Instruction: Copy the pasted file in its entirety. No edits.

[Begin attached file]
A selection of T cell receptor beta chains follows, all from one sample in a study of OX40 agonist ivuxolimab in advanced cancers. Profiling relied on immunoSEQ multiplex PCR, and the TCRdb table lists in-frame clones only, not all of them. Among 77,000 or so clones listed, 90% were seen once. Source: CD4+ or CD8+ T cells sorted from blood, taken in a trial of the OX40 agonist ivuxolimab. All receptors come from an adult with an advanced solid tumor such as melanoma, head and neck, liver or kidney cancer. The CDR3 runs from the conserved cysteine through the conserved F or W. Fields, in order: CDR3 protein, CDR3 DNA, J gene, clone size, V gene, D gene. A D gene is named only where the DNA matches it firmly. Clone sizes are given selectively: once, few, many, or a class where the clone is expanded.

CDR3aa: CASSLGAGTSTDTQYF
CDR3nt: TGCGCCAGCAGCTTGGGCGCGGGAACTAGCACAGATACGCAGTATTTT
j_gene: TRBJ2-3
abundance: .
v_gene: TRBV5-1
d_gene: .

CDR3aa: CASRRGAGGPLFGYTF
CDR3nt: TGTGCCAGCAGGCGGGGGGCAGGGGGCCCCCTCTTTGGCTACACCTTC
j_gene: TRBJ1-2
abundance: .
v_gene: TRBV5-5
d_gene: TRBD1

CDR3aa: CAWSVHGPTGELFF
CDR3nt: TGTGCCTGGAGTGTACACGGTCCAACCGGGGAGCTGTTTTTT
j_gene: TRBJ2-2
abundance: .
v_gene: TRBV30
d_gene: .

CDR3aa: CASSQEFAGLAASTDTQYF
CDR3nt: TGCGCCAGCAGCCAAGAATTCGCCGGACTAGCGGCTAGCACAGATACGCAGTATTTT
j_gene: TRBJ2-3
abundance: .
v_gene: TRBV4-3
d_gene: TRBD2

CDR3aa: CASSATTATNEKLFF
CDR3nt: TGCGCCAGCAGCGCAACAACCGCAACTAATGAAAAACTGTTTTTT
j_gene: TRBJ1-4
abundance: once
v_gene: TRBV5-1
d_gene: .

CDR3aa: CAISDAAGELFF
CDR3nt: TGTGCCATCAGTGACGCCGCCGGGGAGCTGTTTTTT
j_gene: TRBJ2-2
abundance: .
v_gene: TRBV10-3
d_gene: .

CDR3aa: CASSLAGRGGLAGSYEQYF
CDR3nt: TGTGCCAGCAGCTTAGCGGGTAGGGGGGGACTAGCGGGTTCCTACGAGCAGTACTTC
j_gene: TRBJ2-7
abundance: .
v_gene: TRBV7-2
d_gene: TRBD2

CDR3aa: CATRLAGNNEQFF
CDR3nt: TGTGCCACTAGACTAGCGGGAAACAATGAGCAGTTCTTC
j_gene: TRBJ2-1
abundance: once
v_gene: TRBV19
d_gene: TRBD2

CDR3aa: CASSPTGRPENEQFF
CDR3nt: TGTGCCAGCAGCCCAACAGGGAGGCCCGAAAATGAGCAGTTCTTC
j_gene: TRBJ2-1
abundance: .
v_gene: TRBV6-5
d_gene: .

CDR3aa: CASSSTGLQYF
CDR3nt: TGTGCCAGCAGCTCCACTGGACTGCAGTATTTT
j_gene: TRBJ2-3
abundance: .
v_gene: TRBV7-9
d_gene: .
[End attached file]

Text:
A selection of T cell receptor beta chains follows, all from one sample in a study of OX40 agonist ivuxolimab in advanced cancers. Profiling relied on immunoSEQ multiplex PCR, and the TCRdb table lists in-frame clones only, not all of them. Among 77,000 or so clones listed, 90% were seen once. Source: CD4+ or CD8+ T cells sorted from blood, taken in a trial of the OX40 agonist ivuxolimab. All receptors come from an adult with an advanced solid tumor such as melanoma, head and neck, liver or kidney cancer. The CDR3 runs from the conserved cysteine through the conserved F or W. Fields, in order: CDR3 protein, CDR3 DNA, J gene, clone size, V gene, D gene. A D gene is named only where the DNA matches it firmly. Clone sizes are given selectively: once, few, many, or a class where the clone is expanded.

CDR3aa: CASSLGAGTSTDTQYF
CDR3nt: TGCGCCAGCAGCTTGGGCGCGGGAACTAGCACAGATACGCAGTATTTT
j_gene: TRBJ2-3
abundance: .
v_gene: TRBV5-1
d_gene: .

CDR3aa: CASRRGAGGPLFGYTF
CDR3nt: TGTGCCAGCAGGCGGGGGGCAGGGGGCCCCCTCTTTGGCTACACCTTC
j_gene: TRBJ1-2
abundance: .
v_gene: TRBV5-5
d_gene: TRBD1

CDR3aa: CAWSVHGPTGELFF
CDR3nt: TGTGCCTGGAGTGTACACGGTCCAACCGGGGAGCTGTTTTTT
j_gene: TRBJ2-2
abundance: .
v_gene: TRBV30
d_gene: .

CDR3aa: CASSQEFAGLAASTDTQYF
CDR3nt: TGCGCCAGCAGCCAAGAATTCGCCGGACTAGCGGCTAGCACAGATACGCAGTATTTT
j_gene: TRBJ2-3
abundance: .
v_gene: TRBV4-3
d_gene: TRBD2

CDR3aa: CASSATTATNEKLFF
CDR3nt: TGCGCCAGCAGCGCAACAACCGCAACTAATGAAAAACTGTTTTTT
j_gene: TRBJ1-4
abundance: once
v_gene: TRBV5-1
d_gene: .

CDR3aa: CAISDAAGELFF
CDR3nt: TGTGCCATCAGTGACGCCGCCGGGGAGCTGTTTTTT
j_gene: TRBJ2-2
abundance: .
v_gene: TRBV10-3
d_gene: .

CDR3aa: CASSLAGRGGLAGSYEQYF
CDR3nt: TGTGCCAGCAGCTTAGCGGGTAGGGGGGGACTAGCGGGTTCCTACGAGCAGTACTTC
j_gene: TRBJ2-7
abundance: .
v_gene: TRBV7-2
d_gene: TRBD2

CDR3aa: CATRLAGNNEQFF
CDR3nt: TGTGCCACTAGACTAGCGGGAAACAATGAGCAGTTCTTC
j_gene: TRBJ2-1
abundance: once
v_gene: TRBV19
d_gene: TRBD2

CDR3aa: CASSPTGRPENEQFF
CDR3nt: TGTGCCAGCAGCCCAACAGGGAGGCCCGAAAATGAGCAGTTCTTC
j_gene: TRBJ2-1
abundance: .
v_gene: TRBV6-5
d_gene: .

CDR3aa: CASSSTGLQYF
CDR3nt: TGTGCCAGCAGCTCCACTGGACTGCAGTATTTT
j_gene: TRBJ2-3
abundance: .
v_gene: TRBV7-9
d_gene: .